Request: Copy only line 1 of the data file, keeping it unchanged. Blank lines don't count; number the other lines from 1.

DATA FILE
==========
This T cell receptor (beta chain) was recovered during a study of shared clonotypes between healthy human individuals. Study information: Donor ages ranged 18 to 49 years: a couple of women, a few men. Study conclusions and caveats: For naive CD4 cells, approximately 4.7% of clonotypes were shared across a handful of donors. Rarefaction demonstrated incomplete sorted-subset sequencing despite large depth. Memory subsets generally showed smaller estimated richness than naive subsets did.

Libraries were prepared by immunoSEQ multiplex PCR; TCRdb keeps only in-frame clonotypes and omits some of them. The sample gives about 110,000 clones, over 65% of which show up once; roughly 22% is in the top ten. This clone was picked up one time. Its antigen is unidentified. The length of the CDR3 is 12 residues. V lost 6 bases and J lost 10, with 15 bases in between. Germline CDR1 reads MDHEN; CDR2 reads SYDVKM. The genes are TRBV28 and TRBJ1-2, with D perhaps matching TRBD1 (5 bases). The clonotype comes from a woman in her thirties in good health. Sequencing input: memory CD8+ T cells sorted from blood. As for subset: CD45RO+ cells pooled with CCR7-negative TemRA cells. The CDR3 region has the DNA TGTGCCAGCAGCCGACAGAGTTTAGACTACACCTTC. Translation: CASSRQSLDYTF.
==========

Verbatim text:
This T cell receptor (beta chain) was recovered during a study of shared clonotypes between healthy human individuals. Study information: Donor ages ranged 18 to 49 years: a couple of women, a few men. Study conclusions and caveats: For naive CD4 cells, approximately 4.7% of clonotypes were shared across a handful of donors. Rarefaction demonstrated incomplete sorted-subset sequencing despite large depth. Memory subsets generally showed smaller estimated richness than naive subsets did.